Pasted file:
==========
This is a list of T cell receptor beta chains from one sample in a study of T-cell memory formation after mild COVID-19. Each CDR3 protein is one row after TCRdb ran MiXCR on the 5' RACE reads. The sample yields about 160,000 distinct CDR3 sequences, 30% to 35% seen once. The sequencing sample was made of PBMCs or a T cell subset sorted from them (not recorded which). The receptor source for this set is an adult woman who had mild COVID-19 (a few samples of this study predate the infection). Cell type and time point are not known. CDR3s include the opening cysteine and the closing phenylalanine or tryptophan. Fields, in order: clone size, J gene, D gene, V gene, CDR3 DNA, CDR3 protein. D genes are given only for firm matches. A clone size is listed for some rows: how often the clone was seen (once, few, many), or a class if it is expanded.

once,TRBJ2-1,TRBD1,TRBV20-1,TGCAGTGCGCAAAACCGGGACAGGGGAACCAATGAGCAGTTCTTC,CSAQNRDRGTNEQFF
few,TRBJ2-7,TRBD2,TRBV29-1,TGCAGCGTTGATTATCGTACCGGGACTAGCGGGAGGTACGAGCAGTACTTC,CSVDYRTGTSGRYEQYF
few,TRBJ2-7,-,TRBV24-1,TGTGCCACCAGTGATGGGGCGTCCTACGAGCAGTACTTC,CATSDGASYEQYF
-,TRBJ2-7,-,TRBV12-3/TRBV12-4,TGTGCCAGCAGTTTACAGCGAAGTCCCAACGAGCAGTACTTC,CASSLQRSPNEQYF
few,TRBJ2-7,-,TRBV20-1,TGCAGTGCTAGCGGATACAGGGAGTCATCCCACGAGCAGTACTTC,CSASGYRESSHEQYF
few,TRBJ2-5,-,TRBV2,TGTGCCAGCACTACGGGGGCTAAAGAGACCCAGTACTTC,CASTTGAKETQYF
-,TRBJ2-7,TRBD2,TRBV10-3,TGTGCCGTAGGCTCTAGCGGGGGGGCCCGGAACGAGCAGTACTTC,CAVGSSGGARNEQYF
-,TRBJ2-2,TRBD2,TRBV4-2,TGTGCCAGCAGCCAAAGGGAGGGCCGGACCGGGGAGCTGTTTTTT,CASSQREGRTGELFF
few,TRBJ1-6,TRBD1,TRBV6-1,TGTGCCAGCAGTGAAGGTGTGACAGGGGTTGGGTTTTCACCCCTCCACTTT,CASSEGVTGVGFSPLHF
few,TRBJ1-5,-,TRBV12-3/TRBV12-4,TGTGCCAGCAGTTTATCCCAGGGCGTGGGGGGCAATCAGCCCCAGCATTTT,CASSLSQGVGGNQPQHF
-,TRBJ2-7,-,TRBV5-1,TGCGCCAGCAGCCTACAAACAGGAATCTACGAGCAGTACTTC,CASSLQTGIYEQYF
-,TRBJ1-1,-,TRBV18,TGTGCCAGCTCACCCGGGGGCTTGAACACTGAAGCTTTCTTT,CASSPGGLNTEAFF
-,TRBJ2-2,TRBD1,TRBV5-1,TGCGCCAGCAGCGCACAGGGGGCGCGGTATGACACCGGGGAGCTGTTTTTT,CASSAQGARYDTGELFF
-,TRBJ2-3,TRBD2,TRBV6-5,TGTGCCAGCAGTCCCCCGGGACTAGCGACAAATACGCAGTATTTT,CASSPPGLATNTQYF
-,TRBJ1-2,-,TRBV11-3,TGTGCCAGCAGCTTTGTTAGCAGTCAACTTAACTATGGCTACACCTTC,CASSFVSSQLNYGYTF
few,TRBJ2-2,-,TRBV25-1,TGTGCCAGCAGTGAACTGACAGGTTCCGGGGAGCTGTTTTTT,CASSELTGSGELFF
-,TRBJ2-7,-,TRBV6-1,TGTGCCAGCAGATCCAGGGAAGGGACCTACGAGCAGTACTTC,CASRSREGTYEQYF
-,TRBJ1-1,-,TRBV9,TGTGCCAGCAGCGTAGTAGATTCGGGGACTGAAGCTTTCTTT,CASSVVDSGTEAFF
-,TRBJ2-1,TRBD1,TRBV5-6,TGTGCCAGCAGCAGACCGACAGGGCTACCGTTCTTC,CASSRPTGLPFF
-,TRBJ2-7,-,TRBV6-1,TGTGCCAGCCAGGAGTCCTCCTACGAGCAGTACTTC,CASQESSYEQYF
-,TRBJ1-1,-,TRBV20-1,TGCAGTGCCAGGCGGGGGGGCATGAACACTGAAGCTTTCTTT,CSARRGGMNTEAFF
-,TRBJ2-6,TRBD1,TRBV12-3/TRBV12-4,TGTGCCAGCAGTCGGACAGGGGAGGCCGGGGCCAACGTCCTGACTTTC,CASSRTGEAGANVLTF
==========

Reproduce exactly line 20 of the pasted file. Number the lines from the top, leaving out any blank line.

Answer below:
-,TRBJ2-1,TRBD1,TRBV5-6,TGTGCCAGCAGCAGACCGACAGGGCTACCGTTCTTC,CASSRPTGLPFF